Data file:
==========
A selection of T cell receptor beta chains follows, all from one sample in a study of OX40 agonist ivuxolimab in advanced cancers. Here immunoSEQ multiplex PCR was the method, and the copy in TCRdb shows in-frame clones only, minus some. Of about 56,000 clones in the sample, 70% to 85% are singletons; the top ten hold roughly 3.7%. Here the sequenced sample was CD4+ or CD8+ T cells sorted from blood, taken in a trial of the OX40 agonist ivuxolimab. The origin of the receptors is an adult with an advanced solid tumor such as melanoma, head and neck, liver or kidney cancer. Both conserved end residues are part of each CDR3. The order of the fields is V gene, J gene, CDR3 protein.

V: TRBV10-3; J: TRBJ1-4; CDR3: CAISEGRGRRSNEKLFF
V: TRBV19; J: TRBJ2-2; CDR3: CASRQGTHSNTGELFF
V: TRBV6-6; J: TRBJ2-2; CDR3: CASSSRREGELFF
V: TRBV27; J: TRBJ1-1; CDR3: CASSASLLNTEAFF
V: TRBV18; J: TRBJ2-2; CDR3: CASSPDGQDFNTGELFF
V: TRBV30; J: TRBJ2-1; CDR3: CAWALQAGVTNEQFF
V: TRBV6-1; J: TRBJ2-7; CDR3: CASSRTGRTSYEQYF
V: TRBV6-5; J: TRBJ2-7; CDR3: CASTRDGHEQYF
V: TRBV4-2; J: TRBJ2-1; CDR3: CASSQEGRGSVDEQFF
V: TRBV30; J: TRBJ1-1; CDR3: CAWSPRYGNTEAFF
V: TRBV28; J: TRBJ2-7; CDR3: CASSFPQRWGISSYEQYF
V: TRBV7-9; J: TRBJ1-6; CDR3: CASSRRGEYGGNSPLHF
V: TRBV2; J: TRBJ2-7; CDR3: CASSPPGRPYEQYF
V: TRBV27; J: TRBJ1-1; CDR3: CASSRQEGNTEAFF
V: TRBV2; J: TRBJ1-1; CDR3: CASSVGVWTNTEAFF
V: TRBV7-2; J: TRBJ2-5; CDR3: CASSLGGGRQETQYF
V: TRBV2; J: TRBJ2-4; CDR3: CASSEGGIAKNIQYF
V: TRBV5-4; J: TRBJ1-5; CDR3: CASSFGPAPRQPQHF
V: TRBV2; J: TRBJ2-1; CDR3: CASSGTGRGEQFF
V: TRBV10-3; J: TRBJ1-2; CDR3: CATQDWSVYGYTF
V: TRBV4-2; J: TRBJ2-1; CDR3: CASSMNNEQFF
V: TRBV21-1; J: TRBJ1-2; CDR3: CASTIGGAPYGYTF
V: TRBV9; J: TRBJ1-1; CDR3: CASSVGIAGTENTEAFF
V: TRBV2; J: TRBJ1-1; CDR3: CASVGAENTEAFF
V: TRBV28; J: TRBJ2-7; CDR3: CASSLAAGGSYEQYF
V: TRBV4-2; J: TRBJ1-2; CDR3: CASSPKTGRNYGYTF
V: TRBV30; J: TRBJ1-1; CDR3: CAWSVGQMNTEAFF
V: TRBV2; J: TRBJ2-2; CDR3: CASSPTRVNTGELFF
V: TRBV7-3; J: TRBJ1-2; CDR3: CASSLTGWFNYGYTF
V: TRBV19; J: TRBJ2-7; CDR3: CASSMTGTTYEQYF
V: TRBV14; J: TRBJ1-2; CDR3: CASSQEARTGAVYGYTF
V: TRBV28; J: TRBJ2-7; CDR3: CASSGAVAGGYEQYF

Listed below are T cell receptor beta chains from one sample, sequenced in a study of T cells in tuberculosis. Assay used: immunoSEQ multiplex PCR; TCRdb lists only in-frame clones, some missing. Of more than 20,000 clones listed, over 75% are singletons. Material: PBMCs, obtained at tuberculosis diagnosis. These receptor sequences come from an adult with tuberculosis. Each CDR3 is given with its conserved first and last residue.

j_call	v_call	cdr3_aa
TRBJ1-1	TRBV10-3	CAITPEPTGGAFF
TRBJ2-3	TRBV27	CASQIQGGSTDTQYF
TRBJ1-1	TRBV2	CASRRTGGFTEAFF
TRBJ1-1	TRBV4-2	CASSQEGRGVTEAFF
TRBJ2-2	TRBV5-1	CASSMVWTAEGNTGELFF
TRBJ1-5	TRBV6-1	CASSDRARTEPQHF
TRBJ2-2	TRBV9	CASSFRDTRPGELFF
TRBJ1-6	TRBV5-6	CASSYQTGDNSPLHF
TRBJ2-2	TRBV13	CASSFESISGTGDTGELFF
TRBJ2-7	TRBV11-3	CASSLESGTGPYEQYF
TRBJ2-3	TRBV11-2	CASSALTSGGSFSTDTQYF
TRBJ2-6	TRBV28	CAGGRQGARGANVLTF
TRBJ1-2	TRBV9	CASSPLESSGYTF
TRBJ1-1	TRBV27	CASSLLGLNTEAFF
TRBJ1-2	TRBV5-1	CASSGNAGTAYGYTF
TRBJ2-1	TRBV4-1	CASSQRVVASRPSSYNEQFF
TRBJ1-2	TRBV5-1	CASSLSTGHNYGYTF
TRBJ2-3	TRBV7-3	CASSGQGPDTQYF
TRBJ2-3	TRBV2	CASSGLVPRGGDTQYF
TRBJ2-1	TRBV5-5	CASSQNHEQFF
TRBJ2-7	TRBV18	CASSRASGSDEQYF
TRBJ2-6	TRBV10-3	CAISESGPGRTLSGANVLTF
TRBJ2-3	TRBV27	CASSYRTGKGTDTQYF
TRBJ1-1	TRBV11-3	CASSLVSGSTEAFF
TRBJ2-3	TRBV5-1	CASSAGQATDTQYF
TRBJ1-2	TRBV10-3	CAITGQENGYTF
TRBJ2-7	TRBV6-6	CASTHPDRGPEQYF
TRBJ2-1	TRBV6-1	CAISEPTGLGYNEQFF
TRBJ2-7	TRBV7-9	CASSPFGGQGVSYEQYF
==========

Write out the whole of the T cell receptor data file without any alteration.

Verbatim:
A selection of T cell receptor beta chains follows, all from one sample in a study of OX40 agonist ivuxolimab in advanced cancers. Here immunoSEQ multiplex PCR was the method, and the copy in TCRdb shows in-frame clones only, minus some. Of about 56,000 clones in the sample, 70% to 85% are singletons; the top ten hold roughly 3.7%. Here the sequenced sample was CD4+ or CD8+ T cells sorted from blood, taken in a trial of the OX40 agonist ivuxolimab. The origin of the receptors is an adult with an advanced solid tumor such as melanoma, head and neck, liver or kidney cancer. Both conserved end residues are part of each CDR3. The order of the fields is V gene, J gene, CDR3 protein.

V: TRBV10-3; J: TRBJ1-4; CDR3: CAISEGRGRRSNEKLFF
V: TRBV19; J: TRBJ2-2; CDR3: CASRQGTHSNTGELFF
V: TRBV6-6; J: TRBJ2-2; CDR3: CASSSRREGELFF
V: TRBV27; J: TRBJ1-1; CDR3: CASSASLLNTEAFF
V: TRBV18; J: TRBJ2-2; CDR3: CASSPDGQDFNTGELFF
V: TRBV30; J: TRBJ2-1; CDR3: CAWALQAGVTNEQFF
V: TRBV6-1; J: TRBJ2-7; CDR3: CASSRTGRTSYEQYF
V: TRBV6-5; J: TRBJ2-7; CDR3: CASTRDGHEQYF
V: TRBV4-2; J: TRBJ2-1; CDR3: CASSQEGRGSVDEQFF
V: TRBV30; J: TRBJ1-1; CDR3: CAWSPRYGNTEAFF
V: TRBV28; J: TRBJ2-7; CDR3: CASSFPQRWGISSYEQYF
V: TRBV7-9; J: TRBJ1-6; CDR3: CASSRRGEYGGNSPLHF
V: TRBV2; J: TRBJ2-7; CDR3: CASSPPGRPYEQYF
V: TRBV27; J: TRBJ1-1; CDR3: CASSRQEGNTEAFF
V: TRBV2; J: TRBJ1-1; CDR3: CASSVGVWTNTEAFF
V: TRBV7-2; J: TRBJ2-5; CDR3: CASSLGGGRQETQYF
V: TRBV2; J: TRBJ2-4; CDR3: CASSEGGIAKNIQYF
V: TRBV5-4; J: TRBJ1-5; CDR3: CASSFGPAPRQPQHF
V: TRBV2; J: TRBJ2-1; CDR3: CASSGTGRGEQFF
V: TRBV10-3; J: TRBJ1-2; CDR3: CATQDWSVYGYTF
V: TRBV4-2; J: TRBJ2-1; CDR3: CASSMNNEQFF
V: TRBV21-1; J: TRBJ1-2; CDR3: CASTIGGAPYGYTF
V: TRBV9; J: TRBJ1-1; CDR3: CASSVGIAGTENTEAFF
V: TRBV2; J: TRBJ1-1; CDR3: CASVGAENTEAFF
V: TRBV28; J: TRBJ2-7; CDR3: CASSLAAGGSYEQYF
V: TRBV4-2; J: TRBJ1-2; CDR3: CASSPKTGRNYGYTF
V: TRBV30; J: TRBJ1-1; CDR3: CAWSVGQMNTEAFF
V: TRBV2; J: TRBJ2-2; CDR3: CASSPTRVNTGELFF
V: TRBV7-3; J: TRBJ1-2; CDR3: CASSLTGWFNYGYTF
V: TRBV19; J: TRBJ2-7; CDR3: CASSMTGTTYEQYF
V: TRBV14; J: TRBJ1-2; CDR3: CASSQEARTGAVYGYTF
V: TRBV28; J: TRBJ2-7; CDR3: CASSGAVAGGYEQYF

Listed below are T cell receptor beta chains from one sample, sequenced in a study of T cells in tuberculosis. Assay used: immunoSEQ multiplex PCR; TCRdb lists only in-frame clones, some missing. Of more than 20,000 clones listed, over 75% are singletons. Material: PBMCs, obtained at tuberculosis diagnosis. These receptor sequences come from an adult with tuberculosis. Each CDR3 is given with its conserved first and last residue.

j_call	v_call	cdr3_aa
TRBJ1-1	TRBV10-3	CAITPEPTGGAFF
TRBJ2-3	TRBV27	CASQIQGGSTDTQYF
TRBJ1-1	TRBV2	CASRRTGGFTEAFF
TRBJ1-1	TRBV4-2	CASSQEGRGVTEAFF
TRBJ2-2	TRBV5-1	CASSMVWTAEGNTGELFF
TRBJ1-5	TRBV6-1	CASSDRARTEPQHF
TRBJ2-2	TRBV9	CASSFRDTRPGELFF
TRBJ1-6	TRBV5-6	CASSYQTGDNSPLHF
TRBJ2-2	TRBV13	CASSFESISGTGDTGELFF
TRBJ2-7	TRBV11-3	CASSLESGTGPYEQYF
TRBJ2-3	TRBV11-2	CASSALTSGGSFSTDTQYF
TRBJ2-6	TRBV28	CAGGRQGARGANVLTF
TRBJ1-2	TRBV9	CASSPLESSGYTF
TRBJ1-1	TRBV27	CASSLLGLNTEAFF
TRBJ1-2	TRBV5-1	CASSGNAGTAYGYTF
TRBJ2-1	TRBV4-1	CASSQRVVASRPSSYNEQFF
TRBJ1-2	TRBV5-1	CASSLSTGHNYGYTF
TRBJ2-3	TRBV7-3	CASSGQGPDTQYF
TRBJ2-3	TRBV2	CASSGLVPRGGDTQYF
TRBJ2-1	TRBV5-5	CASSQNHEQFF
TRBJ2-7	TRBV18	CASSRASGSDEQYF
TRBJ2-6	TRBV10-3	CAISESGPGRTLSGANVLTF
TRBJ2-3	TRBV27	CASSYRTGKGTDTQYF
TRBJ1-1	TRBV11-3	CASSLVSGSTEAFF
TRBJ2-3	TRBV5-1	CASSAGQATDTQYF
TRBJ1-2	TRBV10-3	CAITGQENGYTF
TRBJ2-7	TRBV6-6	CASTHPDRGPEQYF
TRBJ2-1	TRBV6-1	CAISEPTGLGYNEQFF
TRBJ2-7	TRBV7-9	CASSPFGGQGVSYEQYF